FIGURE 1. Initiation and progression of atherosclerosis.

From the following article:

Translating molecular discoveries into new therapies for atherosclerosis

Daniel J. Rader & Alan Daugherty

Nature 451, 904-913(21 February 2008)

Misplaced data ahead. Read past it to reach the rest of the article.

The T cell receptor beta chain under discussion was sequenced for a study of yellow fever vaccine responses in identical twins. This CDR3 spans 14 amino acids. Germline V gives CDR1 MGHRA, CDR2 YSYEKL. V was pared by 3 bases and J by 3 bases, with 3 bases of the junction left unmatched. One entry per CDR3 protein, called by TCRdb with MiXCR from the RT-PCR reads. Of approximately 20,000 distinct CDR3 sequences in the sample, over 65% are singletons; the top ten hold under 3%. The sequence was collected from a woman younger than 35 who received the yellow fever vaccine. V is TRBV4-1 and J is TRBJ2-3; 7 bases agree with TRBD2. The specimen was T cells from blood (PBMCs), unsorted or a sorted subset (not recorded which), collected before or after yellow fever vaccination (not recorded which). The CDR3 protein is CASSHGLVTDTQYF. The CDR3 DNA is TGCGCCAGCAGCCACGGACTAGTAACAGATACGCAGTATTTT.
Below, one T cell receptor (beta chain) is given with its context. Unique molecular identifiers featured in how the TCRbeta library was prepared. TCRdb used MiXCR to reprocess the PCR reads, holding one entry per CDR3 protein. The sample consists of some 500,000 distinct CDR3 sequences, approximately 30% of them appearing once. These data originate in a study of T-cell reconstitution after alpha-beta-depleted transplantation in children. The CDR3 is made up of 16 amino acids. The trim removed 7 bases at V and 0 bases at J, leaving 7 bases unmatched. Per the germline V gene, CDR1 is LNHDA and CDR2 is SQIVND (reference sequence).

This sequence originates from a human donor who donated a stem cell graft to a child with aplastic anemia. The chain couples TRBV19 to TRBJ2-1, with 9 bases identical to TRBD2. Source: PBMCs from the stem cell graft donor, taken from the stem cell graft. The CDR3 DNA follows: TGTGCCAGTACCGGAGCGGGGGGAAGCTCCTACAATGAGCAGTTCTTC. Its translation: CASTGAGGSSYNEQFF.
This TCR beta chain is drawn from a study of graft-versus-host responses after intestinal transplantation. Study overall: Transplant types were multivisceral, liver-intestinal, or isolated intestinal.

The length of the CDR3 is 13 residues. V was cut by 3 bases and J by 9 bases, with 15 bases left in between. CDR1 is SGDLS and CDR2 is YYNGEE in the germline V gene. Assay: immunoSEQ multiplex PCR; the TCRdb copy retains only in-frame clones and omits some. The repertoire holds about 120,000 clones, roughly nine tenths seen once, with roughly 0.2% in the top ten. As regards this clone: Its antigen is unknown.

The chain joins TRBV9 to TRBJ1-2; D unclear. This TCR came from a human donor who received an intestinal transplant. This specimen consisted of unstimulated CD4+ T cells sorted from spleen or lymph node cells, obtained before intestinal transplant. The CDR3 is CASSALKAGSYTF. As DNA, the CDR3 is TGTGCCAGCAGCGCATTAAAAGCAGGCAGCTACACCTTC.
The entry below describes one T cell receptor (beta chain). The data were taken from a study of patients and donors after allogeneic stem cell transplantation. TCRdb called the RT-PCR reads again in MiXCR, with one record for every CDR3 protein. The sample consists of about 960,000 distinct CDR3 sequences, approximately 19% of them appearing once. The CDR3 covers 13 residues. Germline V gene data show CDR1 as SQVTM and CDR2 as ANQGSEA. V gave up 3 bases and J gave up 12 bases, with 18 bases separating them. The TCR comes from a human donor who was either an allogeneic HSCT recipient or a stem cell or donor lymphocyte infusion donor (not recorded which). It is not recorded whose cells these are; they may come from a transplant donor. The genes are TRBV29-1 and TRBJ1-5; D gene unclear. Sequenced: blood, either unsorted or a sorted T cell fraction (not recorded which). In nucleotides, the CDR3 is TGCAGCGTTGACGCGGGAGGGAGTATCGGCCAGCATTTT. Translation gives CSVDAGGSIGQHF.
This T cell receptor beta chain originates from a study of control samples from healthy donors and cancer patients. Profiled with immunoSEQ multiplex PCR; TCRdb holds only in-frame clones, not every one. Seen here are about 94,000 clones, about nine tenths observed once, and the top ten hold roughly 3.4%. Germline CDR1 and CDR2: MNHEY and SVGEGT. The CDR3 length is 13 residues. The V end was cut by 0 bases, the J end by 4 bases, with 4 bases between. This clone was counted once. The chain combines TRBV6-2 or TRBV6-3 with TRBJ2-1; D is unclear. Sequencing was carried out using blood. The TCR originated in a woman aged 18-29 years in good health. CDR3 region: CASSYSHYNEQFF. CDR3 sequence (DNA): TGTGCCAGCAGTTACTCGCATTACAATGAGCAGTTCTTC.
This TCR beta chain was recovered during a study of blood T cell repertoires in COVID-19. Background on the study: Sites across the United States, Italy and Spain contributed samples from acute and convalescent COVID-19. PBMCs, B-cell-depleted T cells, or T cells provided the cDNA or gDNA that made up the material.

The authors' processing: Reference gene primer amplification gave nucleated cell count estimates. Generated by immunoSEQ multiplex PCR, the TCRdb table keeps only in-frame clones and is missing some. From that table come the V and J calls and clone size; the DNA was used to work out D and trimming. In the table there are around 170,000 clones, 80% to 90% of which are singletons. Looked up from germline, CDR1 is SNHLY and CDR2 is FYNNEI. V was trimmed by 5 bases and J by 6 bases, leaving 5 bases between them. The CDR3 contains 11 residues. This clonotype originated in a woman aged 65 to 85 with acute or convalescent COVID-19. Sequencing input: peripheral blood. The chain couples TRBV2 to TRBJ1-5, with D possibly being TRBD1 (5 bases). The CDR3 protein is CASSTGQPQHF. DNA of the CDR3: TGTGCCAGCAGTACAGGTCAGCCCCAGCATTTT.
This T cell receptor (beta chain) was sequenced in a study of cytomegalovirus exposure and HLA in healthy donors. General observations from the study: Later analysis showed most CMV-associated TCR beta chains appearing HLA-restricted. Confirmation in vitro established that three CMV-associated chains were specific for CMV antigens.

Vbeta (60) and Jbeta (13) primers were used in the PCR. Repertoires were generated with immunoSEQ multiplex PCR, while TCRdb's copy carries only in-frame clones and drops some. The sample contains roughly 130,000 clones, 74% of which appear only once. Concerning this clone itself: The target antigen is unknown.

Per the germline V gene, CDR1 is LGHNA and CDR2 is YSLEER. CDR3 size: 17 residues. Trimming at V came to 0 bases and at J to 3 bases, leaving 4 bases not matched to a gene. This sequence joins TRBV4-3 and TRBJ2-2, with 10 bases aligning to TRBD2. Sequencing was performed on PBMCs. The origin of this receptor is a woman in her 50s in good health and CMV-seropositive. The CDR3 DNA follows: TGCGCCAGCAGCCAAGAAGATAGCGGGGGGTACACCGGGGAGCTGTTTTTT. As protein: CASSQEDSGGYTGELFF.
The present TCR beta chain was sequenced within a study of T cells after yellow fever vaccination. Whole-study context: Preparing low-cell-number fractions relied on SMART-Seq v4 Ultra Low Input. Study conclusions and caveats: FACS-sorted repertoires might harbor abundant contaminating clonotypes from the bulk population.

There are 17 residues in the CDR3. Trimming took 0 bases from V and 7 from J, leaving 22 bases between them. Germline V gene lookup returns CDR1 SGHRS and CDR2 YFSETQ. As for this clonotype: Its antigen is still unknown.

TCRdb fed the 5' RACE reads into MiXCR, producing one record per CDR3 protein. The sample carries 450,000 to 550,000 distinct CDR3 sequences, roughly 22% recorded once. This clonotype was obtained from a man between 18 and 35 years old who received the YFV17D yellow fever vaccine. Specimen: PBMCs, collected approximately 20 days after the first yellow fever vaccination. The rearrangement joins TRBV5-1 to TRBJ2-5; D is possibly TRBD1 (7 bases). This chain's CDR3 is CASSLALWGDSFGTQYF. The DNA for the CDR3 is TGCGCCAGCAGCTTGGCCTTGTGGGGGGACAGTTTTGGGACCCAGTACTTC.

Atherosclerosis occurs at sites in the arterial tree where laminar flow is disrupted. A lesion begins as a fatty streak (a) and can develop into an intermediate lesion (b), and then into a lesion that is vulnerable to rupture (c) and, finally, into an advanced obstructive lesion (d). A more detailed description of this process follows. a, Atherogenic lipoproteins such as low-density lipoproteins (LDLs) enter the intima, where they are modified by oxidation or enzymatic activity and aggregate within the extracellular intimal space, thereby increasing their phagocytosis by macrophages. Unregulated uptake of atherogenic lipoproteins by macrophages leads to the generation of foam cells, which are laden with lipid. The accumulation of foam cells leads to the formation of fatty streaks, which are often present in the aorta of children, the coronary arteries of adolescents, and other peripheral vessels of young adults. Although they cause no clinical pathology, fatty streaks are widely considered to be the initial lesion leading to the development of complex atherosclerotic lesions. b, Vascular smooth muscle cells — either recruited from the media into the intima or proliferating within the intima — contribute to this process by secreting large amounts of extracellular-matrix components, such as collagen. The presence of these increases the retention and aggregation of atherogenic lipoproteins. In addition to monocytes, other types of leukocyte, particularly T cells, are recruited to atherosclerotic lesions and help to perpetuate a state of chronic inflammation. As the plaque grows, compensatory remodelling takes place, such that the size of the lumen is preserved while its overall diameter increases. c, Foam cells eventually die, resulting in the release of cellular debris and crystalline cholesterol. In addition, smooth muscle cells form a fibrous cap beneath the endothelium, and this walls off the plaque from the blood. This process contributes to the formation of a necrotic core within the plaque and further promotes the recruitment of inflammatory cells. This non-obstructive plaque can rupture or the endothelium can erode, resulting in the exposure of thrombogenic material, including tissue factor, and the formation of a thrombus in the lumen. If the thrombus is large enough, it blocks the artery, which causes an acute coronary syndrome or myocardial infarction (heart attack). d, Ultimately, if the plaque does not rupture and the lesion continues to grow, the lesion can encroach on the lumen and result in clinically obstructive disease.